I consider this to be a participative form of relationship because I am willing to learn along the side of my students. Indeed, I am quite sure that I would not be to see myself as an authentic or effective leader if I were not able to make myself vulnerable and open to change in the same ways in which I ask my students to do. One of the reasons that I was drawn to this profession, which is the same reason that I intend to stay in it, is that I have always considered it to be a privilege to watch others grow and develop. I have often found that being in the presence of others as they find their professional way in the world (Hill, 2009).

Also part of being an effective leader and a skilled and ethical counselor is being continually attentive to the effect that various demographic factors have as they affect the counseling relationship. Gender, race, ethnicity, religion, country of origin are among the factors that can significantly color the way in which a student "hears" what the counselor is saying. It is essential that at all times a counselor is aware of the fact that what she or he is saying or advocating may not be heard or understood in the way that it is intended.

On the most basic level, such miscommunication can exist when a male counselor offers to give a female student a hug. This offer can be made in the most innocent way and in most cases (the counselor may have found) it is indeed therapeutic and received as a caring gesture. However, in some cases, the girl may have survived sexual assaults by a man and may panic. This may be worsened if she comes from a culture in which girls are not supposed to have physical contact with unrelated men.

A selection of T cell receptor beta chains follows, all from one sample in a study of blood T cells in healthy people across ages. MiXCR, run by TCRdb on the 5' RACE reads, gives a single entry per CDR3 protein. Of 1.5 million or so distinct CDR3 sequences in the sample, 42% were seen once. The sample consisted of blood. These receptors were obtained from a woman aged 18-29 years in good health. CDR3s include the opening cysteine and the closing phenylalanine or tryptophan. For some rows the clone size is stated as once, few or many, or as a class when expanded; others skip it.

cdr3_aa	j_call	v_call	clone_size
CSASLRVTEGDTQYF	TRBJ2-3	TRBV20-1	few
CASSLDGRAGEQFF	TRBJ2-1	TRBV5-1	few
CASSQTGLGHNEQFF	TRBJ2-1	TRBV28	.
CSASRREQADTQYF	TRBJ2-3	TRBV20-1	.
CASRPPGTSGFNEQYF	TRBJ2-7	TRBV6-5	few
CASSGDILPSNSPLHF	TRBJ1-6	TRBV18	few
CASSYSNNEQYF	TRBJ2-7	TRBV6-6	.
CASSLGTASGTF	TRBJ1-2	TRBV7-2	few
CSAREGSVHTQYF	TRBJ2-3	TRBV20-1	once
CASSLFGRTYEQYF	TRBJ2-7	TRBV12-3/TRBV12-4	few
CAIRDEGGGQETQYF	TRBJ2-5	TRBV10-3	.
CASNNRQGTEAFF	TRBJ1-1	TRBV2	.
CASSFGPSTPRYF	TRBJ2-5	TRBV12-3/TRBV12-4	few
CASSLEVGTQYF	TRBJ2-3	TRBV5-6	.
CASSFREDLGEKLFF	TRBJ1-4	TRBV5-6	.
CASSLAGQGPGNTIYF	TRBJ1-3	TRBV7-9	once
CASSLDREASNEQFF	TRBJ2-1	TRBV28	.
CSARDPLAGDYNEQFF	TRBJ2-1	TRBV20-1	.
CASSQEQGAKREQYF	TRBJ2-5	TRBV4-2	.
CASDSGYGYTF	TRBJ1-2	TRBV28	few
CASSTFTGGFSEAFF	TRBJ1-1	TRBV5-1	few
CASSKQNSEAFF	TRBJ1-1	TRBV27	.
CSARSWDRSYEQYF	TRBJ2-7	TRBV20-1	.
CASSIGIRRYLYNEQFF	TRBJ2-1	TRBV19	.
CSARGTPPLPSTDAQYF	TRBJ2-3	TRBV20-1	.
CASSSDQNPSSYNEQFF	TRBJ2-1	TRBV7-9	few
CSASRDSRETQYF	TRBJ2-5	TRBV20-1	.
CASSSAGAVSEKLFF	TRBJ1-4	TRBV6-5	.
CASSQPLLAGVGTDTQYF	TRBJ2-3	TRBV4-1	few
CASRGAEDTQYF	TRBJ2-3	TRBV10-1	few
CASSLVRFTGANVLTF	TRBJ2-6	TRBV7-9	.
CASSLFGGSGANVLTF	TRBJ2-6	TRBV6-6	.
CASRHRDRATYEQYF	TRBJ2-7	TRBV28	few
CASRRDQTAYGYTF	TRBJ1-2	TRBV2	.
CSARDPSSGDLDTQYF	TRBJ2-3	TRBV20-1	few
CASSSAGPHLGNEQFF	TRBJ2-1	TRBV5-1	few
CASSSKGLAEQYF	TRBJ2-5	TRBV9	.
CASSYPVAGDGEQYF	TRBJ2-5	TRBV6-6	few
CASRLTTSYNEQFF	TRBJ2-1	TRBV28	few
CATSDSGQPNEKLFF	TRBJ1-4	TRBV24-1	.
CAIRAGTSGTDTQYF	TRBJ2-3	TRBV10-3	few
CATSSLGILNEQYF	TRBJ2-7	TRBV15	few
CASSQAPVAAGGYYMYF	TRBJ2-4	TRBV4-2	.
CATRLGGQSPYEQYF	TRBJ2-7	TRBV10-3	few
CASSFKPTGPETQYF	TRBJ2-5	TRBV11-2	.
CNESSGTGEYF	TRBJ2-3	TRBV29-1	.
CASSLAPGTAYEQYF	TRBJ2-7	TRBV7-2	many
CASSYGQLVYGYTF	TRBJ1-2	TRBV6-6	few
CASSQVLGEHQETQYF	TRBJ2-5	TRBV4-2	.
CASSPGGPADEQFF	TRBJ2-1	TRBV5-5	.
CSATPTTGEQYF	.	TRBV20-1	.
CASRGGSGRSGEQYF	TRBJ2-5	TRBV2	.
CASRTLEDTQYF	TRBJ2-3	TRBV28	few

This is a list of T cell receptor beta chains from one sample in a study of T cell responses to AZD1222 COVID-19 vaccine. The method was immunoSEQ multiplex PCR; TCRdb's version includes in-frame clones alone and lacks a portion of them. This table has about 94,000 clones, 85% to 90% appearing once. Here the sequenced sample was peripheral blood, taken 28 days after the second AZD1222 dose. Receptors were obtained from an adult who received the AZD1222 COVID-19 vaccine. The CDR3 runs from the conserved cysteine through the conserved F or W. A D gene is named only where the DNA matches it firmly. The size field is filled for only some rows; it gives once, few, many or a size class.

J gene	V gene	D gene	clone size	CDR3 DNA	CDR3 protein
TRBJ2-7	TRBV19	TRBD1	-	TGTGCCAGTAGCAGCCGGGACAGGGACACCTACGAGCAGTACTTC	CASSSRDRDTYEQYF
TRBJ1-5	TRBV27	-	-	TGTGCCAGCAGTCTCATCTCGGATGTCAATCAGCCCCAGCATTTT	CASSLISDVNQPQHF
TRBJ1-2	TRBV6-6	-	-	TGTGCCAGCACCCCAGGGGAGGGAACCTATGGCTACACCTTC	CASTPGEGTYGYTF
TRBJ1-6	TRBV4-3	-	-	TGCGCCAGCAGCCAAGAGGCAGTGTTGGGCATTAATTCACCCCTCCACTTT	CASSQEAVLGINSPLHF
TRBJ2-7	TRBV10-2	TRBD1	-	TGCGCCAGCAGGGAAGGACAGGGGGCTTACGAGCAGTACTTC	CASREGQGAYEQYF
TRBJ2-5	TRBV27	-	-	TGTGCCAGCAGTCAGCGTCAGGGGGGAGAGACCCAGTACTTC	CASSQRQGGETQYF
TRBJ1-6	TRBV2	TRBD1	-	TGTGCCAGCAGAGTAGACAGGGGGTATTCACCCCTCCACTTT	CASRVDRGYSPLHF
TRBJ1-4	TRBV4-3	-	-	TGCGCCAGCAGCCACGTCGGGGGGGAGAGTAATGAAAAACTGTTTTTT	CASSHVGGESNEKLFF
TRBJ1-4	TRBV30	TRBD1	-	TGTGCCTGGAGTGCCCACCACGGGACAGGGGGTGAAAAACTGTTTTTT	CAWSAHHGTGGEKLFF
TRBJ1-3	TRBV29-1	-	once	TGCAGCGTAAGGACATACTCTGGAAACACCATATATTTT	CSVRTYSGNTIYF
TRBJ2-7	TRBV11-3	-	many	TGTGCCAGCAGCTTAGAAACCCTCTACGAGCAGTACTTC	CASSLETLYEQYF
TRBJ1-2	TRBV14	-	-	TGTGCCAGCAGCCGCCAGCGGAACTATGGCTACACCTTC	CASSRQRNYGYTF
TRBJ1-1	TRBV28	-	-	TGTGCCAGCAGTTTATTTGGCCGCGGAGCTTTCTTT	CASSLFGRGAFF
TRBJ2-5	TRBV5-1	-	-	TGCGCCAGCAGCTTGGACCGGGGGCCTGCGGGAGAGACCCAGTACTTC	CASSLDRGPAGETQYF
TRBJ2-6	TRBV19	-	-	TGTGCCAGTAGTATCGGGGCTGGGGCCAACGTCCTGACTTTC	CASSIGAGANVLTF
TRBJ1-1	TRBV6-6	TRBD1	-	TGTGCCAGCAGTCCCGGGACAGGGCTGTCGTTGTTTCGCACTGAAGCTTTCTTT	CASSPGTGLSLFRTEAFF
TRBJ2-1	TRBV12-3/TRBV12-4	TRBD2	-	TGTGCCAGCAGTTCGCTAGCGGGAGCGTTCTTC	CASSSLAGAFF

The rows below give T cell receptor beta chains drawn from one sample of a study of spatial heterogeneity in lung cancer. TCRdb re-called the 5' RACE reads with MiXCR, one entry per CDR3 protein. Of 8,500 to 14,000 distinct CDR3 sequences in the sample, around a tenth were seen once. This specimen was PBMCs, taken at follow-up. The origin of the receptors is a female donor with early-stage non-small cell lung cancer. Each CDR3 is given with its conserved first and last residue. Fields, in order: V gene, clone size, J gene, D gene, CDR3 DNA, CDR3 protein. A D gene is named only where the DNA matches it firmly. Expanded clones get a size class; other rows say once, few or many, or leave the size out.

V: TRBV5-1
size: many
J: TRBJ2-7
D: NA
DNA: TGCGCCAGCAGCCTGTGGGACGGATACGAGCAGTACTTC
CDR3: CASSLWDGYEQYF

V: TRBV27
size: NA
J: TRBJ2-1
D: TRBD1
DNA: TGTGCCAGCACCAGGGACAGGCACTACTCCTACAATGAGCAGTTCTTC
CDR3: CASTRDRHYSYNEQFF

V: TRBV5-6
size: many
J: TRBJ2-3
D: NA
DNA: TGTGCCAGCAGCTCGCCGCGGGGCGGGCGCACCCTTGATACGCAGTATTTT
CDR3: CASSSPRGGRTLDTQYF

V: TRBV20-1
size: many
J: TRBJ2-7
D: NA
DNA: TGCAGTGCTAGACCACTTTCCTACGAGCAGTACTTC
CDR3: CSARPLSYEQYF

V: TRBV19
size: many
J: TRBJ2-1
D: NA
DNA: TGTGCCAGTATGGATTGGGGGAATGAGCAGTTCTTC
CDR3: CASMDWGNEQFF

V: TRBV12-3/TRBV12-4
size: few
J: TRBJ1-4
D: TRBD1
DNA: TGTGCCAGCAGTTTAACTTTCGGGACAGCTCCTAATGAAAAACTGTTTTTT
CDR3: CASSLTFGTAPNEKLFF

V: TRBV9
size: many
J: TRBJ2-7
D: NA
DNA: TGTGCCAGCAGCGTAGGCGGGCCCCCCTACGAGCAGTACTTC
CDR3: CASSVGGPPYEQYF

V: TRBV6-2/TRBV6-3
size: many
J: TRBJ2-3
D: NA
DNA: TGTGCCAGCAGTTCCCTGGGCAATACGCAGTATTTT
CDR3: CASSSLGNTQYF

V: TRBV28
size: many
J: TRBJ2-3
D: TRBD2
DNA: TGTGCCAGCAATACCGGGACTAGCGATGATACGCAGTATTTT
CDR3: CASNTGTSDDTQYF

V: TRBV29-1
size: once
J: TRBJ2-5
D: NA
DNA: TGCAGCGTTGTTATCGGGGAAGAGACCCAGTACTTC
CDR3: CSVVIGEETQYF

One must always be aware as a counselor that there is great deal that is occurring in any encounter between people that is actually occurring "outside the room." Every time two people meet, they bring to the encounter the entire pasts. One of the key tasks of a counselor is to help an individual separate the past from the present without discounting the past but at the same time allowing the individual to live in the present (Ziomek-Daigle & Christensen, 2010).

Another case in which a counselor must be attentive to the ways in which culture can affect relationships at school would be in the case of an Orthodox Jewish girl who refuses to sing "Happy Birthday" to a fellow classmate. The classmate feels slighted and Jewish child is chastised. After this the Jewish girl feels marginalized and her grades begin to fall. An educational counselor, in addition to stepping in to provide services such as providing a tutor, could also explain to the teacher and the other students in the class that Orthodox Jewish females do not sing in front of boys.

One thing that has always troubled me as a professional is that the ethics of the profession are often set aside as if they did not inform the rest of practice. This has never been the case for me nor will it ever be the case. One of the most important parts of my job, as I see it, is that once I establish a relationship with a young person then I am committed to that person for as long as she or he needs me (Duba, Paez, & Kindsvatter, 2010).

This long-term commitment to my clients brings me to another issue of mutual concern: How I see the projection of my path and professional identity going forward. In one year's time I would like to have established a good working relationship between myself and other professionals in the community. These connections are essential in allowing me to provide the necessary support and services for my clients. The concept of "wraparound" services has become a trendy one; this does not, however, mean that it is not a valid one.

One of the problems that I have seen in when observing the work of other counselors is that they feel that they can be, and indeed that they must be everything that their clients need. I believe that this concept of leadership is misguided. No… [END OF PREVIEW] . . . READ MORE